Definition of Bonsai Plants


Bonsai is much more than growing potted trees. It is an art form designed to provide the grower with expressive tranquility. Similar to its grower, the bonsai always changes as it is always growing. The art form is an evolving practice that requires commitment and patience. The limits of bonsai are only limited by nature's collection of trees and plants, keeping even the most advanced bonsai enthusiast an amateur by nature.


The art of bonsai originates from ancient China. It was a simplified process that resulted in rugged looking trees that often resembled symbolic dragons and serpents. These trees were used to landscape courtyards and were often depicted in ancient Chinese carvings and displays. Although the art form originated in China, it was refined by the Japanese. First introduced to the Japanese by Buddhist monks, bonsai was reserved for Buddhists and noblemen. The practice of bonsai was introduced to the general Japanese public after China's invasion of Japanese soil. From there, the art of bonsai was refined to include the processes of pruning, thinning, various watering methods and other practices that have defined bonsai traditions.


The variations and selections of bonsai are endless. Still, it remains an individualized experience. While two growers may grow the same type of bonsai at the same time with the same scheduled practices, both growers will find a completely different outcome with two very different looking bonsais. Like full-sized trees and plants, the bonsai will develop its own characteristics and growth patterns that are different, even when compared to another of the same species. In essence, any tree or plant can become a bonsai with the right practices, environment and care. Still, some bonsais can present more challenges than others. Many plants and trees have positioned themselves as ideal selections due to their hardy and adaptable qualities. These popular selections include the Japanese black pine, ficus benjaminia, sago palm, Japanese juniper, Chinese elm, Japanese maple and the succulent jade plant, to new just a few.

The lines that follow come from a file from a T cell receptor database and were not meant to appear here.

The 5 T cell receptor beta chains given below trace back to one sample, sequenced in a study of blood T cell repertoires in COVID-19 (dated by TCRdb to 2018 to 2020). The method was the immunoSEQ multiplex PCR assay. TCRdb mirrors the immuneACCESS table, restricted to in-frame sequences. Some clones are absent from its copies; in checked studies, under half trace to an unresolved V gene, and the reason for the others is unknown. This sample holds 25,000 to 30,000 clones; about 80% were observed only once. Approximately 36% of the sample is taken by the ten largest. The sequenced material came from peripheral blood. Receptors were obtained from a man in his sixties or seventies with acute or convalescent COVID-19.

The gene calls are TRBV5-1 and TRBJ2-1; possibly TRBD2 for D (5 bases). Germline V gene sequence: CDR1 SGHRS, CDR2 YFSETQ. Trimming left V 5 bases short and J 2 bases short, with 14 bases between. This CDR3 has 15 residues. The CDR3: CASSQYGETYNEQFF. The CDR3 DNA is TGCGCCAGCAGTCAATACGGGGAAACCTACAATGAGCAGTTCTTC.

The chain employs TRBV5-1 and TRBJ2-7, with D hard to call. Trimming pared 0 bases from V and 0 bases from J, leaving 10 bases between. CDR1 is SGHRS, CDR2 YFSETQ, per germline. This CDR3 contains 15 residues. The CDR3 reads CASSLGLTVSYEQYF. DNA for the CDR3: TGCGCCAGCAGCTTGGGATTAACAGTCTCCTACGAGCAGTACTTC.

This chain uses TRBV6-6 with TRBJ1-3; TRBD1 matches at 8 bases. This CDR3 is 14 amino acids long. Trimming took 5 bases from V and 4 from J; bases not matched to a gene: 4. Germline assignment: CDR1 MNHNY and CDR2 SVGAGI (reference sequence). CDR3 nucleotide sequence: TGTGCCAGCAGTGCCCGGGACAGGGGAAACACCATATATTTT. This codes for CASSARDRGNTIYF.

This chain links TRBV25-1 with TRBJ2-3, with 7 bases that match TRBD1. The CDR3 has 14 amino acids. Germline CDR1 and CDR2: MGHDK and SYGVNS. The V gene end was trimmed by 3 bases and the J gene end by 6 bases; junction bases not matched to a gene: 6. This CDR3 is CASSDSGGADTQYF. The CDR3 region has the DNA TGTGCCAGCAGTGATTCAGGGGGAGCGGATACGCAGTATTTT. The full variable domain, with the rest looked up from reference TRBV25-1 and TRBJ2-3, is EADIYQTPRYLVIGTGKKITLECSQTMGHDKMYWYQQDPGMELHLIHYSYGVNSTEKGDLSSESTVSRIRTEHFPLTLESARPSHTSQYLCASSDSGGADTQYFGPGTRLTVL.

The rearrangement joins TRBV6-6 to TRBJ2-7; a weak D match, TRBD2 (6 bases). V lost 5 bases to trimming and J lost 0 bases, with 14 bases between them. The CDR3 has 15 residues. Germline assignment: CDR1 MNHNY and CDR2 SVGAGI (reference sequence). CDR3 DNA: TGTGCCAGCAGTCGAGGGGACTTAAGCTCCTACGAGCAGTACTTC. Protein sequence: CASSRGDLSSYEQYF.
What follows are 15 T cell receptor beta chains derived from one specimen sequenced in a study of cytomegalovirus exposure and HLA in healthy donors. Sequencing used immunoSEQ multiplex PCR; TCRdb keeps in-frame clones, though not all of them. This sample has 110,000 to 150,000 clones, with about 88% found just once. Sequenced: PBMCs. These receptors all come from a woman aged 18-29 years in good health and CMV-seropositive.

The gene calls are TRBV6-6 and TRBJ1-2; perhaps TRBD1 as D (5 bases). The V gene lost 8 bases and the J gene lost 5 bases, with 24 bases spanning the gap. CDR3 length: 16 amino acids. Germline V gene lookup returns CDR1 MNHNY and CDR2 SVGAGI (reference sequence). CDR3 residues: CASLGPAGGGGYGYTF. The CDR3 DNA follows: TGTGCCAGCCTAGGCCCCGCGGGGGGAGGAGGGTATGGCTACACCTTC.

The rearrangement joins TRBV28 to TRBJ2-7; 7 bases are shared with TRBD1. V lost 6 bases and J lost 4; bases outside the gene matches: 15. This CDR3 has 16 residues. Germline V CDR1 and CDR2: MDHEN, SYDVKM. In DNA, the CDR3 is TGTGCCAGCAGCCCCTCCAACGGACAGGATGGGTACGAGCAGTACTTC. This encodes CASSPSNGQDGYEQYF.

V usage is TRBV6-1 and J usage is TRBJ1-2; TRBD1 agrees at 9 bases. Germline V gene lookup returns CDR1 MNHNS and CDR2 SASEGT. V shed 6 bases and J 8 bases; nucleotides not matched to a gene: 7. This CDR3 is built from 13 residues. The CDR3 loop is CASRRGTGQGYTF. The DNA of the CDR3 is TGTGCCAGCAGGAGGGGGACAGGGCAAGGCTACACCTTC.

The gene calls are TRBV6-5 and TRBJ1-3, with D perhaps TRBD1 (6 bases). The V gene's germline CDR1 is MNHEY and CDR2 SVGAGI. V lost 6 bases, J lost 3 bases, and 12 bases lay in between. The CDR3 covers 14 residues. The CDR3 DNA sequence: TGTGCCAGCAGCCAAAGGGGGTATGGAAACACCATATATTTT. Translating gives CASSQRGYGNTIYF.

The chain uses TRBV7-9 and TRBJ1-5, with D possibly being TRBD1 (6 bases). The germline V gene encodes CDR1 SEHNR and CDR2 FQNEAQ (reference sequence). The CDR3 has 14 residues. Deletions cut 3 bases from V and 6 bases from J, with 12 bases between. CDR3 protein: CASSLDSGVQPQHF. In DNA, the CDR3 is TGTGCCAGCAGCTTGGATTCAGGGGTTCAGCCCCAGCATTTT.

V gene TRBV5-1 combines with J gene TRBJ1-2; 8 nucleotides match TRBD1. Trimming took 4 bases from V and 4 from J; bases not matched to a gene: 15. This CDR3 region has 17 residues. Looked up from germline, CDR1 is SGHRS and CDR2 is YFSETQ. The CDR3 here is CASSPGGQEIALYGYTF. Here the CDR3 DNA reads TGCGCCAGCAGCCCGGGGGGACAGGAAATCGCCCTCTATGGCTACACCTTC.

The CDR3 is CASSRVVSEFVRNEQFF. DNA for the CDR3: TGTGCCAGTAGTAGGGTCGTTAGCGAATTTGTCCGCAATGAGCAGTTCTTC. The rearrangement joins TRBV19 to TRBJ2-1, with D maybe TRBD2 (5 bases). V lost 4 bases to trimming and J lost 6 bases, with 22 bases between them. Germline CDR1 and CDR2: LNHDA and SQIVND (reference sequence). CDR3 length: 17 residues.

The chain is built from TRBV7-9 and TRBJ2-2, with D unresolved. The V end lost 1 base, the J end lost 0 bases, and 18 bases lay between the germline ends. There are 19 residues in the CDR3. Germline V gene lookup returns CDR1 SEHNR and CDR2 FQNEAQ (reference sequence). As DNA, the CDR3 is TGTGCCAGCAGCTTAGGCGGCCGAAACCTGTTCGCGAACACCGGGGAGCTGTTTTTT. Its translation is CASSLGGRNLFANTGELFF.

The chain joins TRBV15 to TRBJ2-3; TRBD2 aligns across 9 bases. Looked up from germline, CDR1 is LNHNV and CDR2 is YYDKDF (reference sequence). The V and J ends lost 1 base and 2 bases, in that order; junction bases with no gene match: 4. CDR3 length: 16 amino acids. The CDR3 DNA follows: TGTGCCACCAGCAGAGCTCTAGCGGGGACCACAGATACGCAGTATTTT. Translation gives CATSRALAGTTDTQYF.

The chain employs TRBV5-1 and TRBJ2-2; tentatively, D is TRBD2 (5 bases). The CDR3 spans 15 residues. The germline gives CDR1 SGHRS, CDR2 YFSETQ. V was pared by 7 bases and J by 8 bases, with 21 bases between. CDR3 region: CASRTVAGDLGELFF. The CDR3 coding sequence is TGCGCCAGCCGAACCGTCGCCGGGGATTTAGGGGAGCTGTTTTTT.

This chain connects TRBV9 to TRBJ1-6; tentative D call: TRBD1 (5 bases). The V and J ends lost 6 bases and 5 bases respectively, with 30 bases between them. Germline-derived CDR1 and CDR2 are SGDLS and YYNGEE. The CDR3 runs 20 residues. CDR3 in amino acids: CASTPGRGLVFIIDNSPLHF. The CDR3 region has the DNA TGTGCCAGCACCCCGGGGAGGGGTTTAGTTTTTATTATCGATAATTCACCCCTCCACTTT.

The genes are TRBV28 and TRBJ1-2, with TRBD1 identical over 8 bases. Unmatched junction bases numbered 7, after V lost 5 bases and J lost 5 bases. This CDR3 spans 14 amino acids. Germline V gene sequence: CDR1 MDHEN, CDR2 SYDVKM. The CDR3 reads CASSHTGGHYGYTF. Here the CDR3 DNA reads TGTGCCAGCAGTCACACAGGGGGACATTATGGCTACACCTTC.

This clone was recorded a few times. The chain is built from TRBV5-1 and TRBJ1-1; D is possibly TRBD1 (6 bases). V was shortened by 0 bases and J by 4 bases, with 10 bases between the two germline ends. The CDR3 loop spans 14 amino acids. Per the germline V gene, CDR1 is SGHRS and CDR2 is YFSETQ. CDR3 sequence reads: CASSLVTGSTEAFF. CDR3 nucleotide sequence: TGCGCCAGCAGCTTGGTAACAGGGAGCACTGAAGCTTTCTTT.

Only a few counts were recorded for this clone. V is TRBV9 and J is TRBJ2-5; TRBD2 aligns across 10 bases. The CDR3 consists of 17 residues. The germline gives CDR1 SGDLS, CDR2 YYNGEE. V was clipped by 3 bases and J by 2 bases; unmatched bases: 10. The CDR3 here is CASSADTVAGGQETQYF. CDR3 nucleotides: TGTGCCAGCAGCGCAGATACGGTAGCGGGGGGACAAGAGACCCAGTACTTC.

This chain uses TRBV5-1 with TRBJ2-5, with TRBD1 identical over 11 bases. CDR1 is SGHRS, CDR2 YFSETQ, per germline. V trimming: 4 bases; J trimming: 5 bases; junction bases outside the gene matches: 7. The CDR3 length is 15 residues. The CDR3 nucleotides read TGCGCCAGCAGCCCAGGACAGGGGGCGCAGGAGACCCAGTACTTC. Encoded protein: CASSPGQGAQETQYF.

The practice of bonsai requires a long-term commitment. The ultimate mission of bonsai is to maintain an endlessly thriving tree. While the maintenance of most bonsai is similar, the care should be based and scheduled around the individual needs of the bonsai. These practices should only be completed by the bonsai's "giver," and no other, since only its primary "giver" knows exactly what it needs.


Contrary to common belief, bonsai plants and trees can be more than tiny, table-sized plants. Bonsai trees are bonsai because they are planted and permanently raised in containers. The Bonsai Site explains bonsai as "heaven and earth in one container" as they are part of nature but grown outside of nature. While many bonsai specimens adapt well to miniature sizes, the vigorous growth rate of some specimens demands a larger size. Equally, you have free reign to grow your bonsai to whatever size you desire.


Bonsai trees and plants are susceptible to pests, disease and other factors of adverse health, just as their full-sized counterparts. The patient and regular care of the bonsai will allow you to quickly identify your bonsai's adverse health, if and when it should occur. Diseases and other irritants should be handled quickly to avoid permanent injury and fatal results. Common diseases of bonsai include powdery mildew, leaf spot and rust, along with the common predators such as spider mites, aphids and gnats.

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About this Author

Charmayne Smith is a business professional and freelance writer. She has worked in management for successful organizations since 1994. Smith draws on her business background to write articles, and her work has appeared in a variety of online outlets. She holds a degree in business from Cleveland State University.